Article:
Many valuable collections of military artifacts and memorabilia may be lost as aging custodians become fewer, military veterans and historians say.

"Our volunteers here are Second World War and Korean War vets," Jim McKinny, a veteran with the Nutana branch of the Royal Canadian Legion in Saskatoon, told CBC News. "So the youngest one would be in their low 80s."

The Nutana Legion boasts a large artifact room in its basement, filled with fascinating items associated with Canada's military. McKinny is worried the stories linked to the items will be lost when the volunteer curators are no longer around.

The situation is similar across the country: Valuable military artifacts are housed in modest quarters in the basements and storage rooms of Legion halls.


Bob Beaumont, a military veteran and a volunteer at the Nutana Legion artifact room, shows a light machine gun, picked up from the Rosthern Legion after that branch closed due to a lack of members. (Geoff Leo/CBC )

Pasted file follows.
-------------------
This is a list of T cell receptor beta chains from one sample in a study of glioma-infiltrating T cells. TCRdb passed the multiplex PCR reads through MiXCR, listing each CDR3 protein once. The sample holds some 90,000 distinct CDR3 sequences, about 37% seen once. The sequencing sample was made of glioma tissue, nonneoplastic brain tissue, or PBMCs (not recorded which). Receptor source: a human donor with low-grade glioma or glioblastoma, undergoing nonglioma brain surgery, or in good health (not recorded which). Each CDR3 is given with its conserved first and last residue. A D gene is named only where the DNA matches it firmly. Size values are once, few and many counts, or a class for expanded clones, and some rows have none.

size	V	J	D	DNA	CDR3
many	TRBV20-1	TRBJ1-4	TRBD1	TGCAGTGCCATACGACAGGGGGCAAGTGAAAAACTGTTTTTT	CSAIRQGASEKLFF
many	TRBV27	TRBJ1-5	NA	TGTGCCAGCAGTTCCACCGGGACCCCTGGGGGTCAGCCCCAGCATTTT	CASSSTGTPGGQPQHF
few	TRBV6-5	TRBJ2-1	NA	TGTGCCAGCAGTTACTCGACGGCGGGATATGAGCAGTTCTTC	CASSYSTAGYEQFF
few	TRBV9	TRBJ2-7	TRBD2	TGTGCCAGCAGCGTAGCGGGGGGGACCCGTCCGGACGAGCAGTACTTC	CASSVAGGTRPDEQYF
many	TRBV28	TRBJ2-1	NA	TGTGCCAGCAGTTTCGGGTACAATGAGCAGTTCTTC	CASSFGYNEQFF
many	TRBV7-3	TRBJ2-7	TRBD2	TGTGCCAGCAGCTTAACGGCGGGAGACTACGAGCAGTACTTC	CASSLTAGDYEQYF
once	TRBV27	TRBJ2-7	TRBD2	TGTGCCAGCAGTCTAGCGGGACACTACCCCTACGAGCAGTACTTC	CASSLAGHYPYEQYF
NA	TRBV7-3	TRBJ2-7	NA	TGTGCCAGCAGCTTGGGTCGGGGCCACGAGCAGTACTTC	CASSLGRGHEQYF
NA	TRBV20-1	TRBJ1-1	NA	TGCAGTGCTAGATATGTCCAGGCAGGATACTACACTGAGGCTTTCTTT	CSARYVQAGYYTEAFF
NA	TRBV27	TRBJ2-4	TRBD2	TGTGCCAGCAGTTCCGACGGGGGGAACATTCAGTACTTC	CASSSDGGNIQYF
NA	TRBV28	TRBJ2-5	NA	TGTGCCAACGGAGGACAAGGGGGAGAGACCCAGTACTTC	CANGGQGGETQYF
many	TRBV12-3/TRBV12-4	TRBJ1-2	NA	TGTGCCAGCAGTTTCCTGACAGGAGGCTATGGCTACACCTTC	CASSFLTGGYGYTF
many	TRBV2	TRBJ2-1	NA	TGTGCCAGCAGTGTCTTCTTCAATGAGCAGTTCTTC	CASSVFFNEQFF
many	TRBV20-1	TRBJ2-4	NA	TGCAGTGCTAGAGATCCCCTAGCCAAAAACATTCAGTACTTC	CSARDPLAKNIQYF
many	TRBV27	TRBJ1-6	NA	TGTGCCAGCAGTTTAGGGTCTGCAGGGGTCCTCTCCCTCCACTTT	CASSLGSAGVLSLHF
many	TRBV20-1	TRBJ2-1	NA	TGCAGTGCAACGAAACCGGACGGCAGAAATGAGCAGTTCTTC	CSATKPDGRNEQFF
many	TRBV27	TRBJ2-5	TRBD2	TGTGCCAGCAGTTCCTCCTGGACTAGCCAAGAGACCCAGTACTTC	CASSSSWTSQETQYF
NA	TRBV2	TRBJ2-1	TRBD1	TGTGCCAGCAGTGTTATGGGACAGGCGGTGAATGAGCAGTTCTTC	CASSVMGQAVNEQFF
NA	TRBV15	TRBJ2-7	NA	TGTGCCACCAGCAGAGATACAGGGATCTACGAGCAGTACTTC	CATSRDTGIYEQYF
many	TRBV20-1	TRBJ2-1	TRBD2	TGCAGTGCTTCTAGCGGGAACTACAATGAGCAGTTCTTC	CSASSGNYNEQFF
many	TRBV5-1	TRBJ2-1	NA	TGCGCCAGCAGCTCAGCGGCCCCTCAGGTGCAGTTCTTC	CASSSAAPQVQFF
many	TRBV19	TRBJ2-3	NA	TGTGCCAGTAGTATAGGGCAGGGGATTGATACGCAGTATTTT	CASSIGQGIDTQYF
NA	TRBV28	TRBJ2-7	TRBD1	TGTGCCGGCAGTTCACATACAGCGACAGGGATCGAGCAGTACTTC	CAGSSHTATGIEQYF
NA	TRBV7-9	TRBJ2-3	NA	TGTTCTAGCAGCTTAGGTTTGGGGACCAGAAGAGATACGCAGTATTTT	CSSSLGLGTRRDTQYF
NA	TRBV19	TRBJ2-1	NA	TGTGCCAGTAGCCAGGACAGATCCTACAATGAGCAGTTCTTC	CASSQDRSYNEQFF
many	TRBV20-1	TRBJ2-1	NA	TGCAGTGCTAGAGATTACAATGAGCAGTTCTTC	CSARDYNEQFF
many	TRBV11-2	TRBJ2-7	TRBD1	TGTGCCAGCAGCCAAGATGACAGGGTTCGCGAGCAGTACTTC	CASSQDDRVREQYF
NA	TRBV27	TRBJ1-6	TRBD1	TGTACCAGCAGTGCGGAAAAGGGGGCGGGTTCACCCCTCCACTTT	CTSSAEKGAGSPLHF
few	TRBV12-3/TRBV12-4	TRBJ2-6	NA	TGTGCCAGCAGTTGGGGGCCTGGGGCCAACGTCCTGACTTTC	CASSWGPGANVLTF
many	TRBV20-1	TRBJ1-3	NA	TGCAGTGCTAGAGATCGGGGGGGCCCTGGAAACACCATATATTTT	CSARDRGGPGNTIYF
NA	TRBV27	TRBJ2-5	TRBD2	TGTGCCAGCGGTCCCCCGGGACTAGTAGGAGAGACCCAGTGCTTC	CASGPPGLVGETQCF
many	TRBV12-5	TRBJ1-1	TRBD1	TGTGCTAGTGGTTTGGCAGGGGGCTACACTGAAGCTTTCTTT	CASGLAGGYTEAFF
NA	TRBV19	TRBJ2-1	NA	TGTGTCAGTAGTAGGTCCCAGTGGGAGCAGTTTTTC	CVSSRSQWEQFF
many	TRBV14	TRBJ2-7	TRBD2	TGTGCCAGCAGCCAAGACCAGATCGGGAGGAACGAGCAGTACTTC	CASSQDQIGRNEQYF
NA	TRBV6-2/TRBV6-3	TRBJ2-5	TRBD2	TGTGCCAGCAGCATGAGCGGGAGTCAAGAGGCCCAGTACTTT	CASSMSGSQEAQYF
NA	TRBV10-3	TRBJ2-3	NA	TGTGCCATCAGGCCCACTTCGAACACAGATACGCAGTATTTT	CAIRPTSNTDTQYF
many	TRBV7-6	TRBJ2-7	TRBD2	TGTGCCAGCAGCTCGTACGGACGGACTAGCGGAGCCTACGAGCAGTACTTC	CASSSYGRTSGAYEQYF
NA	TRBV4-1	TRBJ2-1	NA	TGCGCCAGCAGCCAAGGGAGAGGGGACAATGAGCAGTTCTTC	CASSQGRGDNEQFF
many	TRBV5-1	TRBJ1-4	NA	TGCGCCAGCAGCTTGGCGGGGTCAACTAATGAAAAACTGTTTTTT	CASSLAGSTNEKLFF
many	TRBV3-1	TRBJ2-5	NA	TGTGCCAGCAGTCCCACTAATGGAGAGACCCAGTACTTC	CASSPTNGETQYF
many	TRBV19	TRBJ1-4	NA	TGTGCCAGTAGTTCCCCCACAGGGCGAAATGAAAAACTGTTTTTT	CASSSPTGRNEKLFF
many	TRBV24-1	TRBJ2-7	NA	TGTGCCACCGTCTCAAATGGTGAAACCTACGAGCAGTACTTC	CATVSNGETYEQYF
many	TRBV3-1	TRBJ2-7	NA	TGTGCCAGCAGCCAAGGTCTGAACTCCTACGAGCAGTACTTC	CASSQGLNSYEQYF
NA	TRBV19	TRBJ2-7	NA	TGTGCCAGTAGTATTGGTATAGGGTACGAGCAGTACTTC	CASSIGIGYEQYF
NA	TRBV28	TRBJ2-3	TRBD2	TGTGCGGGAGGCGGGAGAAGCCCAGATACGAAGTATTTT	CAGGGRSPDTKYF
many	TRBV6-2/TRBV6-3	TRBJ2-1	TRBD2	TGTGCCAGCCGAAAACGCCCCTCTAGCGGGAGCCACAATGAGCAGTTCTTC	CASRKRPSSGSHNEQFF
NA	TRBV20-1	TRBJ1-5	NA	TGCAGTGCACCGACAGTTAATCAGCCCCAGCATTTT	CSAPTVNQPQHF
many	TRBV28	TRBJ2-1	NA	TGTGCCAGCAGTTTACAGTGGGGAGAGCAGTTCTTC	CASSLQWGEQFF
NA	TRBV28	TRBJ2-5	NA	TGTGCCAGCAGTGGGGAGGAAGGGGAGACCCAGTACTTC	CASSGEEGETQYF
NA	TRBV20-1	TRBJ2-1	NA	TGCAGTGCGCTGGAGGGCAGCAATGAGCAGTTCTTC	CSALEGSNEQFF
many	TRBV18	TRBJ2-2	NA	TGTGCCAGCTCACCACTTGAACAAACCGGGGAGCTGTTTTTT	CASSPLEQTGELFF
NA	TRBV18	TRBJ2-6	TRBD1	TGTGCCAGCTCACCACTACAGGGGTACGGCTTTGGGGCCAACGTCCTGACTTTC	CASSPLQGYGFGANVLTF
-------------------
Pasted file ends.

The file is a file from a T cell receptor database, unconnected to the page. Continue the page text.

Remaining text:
Rory Cory, curator of the Military Museum of Calgary, says the approach adopted in Alberta could offer a solution.

In Calgary, seven Alberta military museums have gathered their collections under one roof. "We can pool our staff and financial resources and develop a better facility," Cory said.

The model is being looked at in other provinces, although some are concerned time is running out for other museums to make the most of an amalgamation. That means priceless items — and memories — could end up being sold to private collectors.

"There's the danger that they'll get sold off and lost from the public trust," Cory said.

A more worrisome concern is that the items could simply be left behind after a Legion branch closes, with no one to care for them.

"That stuff will just be left behind after the Legion closes," Cory said. "Boxes in the basement and over time they just deteriorate and that material history just gets lost."

With files from CBC's Geoff Leo